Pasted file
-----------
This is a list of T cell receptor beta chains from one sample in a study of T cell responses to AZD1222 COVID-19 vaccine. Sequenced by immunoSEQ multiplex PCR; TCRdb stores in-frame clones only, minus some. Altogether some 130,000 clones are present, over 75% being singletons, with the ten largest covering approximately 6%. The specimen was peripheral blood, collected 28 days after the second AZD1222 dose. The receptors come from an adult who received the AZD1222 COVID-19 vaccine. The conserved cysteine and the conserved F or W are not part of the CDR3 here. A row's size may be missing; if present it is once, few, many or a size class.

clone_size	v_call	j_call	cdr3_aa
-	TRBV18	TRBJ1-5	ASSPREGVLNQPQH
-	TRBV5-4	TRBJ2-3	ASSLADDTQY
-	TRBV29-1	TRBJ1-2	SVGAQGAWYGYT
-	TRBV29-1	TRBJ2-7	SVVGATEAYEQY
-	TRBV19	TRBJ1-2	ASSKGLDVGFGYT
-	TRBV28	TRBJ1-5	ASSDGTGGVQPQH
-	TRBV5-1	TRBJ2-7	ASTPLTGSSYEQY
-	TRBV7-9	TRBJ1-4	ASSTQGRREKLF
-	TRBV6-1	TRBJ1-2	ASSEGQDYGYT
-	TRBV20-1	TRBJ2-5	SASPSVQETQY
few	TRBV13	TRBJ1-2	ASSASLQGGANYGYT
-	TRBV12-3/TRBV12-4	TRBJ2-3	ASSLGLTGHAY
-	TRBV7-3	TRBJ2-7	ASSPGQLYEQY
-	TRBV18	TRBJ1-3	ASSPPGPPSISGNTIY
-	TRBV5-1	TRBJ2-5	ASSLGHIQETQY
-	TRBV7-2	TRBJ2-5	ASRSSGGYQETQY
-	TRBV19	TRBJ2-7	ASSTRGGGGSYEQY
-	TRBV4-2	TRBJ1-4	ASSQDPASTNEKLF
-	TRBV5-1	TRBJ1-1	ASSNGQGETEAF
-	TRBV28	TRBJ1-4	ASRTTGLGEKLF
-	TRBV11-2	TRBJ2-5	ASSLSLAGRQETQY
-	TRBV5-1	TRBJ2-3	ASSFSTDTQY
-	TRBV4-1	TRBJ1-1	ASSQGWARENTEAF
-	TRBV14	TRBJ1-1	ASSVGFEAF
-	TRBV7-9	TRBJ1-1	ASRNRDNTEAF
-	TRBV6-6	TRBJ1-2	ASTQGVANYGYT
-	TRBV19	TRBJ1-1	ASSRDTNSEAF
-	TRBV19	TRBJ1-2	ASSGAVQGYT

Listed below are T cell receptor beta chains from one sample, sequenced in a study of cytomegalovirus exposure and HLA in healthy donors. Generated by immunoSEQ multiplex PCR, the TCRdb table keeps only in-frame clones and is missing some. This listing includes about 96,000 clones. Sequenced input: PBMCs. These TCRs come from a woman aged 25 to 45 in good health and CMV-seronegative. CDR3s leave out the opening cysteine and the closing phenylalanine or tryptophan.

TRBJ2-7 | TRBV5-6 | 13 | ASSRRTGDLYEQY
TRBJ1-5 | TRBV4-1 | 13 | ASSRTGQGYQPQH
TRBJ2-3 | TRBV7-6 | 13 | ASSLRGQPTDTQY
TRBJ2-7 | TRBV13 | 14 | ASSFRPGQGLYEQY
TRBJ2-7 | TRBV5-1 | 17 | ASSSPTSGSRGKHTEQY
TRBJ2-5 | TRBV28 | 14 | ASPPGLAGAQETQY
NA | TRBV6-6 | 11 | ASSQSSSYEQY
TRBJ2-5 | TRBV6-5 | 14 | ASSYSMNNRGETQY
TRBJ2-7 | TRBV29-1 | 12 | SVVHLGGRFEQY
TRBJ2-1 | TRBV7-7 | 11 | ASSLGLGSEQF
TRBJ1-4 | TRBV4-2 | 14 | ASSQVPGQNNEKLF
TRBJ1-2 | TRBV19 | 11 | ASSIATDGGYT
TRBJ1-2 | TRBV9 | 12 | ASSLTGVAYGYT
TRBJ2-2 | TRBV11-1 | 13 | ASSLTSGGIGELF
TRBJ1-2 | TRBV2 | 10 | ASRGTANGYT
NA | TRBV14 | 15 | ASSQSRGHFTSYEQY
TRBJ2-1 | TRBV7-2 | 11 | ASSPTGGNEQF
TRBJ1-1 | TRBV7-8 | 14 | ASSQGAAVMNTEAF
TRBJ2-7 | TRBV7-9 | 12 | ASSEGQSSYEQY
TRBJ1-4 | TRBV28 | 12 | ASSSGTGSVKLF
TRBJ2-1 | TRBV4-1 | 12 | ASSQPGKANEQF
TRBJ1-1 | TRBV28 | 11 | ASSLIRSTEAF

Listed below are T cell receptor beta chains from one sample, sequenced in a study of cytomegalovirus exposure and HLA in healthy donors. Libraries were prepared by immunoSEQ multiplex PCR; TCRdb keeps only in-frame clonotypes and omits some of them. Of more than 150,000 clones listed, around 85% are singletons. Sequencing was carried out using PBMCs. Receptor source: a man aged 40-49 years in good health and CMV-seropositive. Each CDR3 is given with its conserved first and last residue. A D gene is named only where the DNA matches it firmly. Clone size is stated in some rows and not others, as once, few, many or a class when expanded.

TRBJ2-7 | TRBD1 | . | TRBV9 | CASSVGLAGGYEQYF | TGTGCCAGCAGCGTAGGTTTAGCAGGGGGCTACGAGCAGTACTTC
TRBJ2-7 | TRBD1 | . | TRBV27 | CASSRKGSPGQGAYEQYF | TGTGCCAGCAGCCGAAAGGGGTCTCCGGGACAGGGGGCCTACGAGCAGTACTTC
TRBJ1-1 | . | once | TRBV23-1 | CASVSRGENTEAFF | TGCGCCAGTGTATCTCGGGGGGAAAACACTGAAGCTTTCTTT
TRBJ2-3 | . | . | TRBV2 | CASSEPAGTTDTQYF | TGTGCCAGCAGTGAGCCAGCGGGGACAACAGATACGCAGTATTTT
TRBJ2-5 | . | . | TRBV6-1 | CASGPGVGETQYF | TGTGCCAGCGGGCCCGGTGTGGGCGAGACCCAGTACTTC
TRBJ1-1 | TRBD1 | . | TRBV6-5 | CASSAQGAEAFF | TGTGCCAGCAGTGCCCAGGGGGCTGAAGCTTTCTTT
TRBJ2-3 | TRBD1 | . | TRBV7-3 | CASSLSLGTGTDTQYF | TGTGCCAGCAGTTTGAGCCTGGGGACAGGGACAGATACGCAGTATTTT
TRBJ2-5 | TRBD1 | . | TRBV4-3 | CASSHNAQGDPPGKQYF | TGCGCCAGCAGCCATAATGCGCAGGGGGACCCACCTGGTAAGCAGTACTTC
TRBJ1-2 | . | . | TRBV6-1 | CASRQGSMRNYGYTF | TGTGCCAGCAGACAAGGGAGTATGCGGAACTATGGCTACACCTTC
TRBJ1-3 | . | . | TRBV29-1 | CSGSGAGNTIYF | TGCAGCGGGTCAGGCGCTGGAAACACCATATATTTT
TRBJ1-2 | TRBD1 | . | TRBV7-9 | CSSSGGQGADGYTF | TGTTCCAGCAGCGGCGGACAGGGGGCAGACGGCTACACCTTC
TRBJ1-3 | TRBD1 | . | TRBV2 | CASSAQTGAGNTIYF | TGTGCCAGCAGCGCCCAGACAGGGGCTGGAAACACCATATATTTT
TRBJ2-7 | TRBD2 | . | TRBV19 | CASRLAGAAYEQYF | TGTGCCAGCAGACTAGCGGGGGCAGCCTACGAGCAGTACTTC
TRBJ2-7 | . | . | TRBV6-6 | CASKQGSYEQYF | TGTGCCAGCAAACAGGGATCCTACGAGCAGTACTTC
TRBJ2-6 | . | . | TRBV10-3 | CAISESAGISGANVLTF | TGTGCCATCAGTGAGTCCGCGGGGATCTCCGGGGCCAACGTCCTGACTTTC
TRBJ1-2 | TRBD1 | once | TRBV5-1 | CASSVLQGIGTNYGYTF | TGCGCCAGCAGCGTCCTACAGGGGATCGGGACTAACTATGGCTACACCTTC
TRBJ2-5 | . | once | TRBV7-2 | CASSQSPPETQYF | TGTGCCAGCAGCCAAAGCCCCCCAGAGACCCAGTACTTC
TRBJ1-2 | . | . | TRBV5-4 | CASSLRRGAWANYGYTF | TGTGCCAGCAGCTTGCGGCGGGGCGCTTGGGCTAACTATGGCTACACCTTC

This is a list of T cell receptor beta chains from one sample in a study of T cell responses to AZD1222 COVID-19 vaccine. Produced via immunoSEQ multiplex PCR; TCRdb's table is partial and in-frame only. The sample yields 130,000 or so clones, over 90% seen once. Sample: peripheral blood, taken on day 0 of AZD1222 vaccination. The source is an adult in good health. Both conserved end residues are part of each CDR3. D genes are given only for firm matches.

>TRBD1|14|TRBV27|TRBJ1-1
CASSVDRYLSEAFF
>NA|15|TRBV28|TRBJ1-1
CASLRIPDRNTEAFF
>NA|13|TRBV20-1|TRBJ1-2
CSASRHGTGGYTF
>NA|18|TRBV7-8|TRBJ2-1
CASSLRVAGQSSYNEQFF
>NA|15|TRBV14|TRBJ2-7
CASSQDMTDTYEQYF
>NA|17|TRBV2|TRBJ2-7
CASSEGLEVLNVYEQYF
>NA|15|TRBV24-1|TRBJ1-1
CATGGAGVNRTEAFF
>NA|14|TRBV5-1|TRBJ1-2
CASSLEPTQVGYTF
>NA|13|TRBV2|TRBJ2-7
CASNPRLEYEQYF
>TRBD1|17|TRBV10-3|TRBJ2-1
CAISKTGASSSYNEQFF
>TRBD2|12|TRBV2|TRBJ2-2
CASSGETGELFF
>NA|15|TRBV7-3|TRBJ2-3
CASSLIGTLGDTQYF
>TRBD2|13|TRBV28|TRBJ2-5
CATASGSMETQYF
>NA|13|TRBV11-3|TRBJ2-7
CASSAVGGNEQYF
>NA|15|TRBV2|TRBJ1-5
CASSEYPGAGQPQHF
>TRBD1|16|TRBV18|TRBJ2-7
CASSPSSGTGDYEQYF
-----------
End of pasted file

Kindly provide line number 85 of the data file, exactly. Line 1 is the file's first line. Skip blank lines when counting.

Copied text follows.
CASSEGLEVLNVYEQYF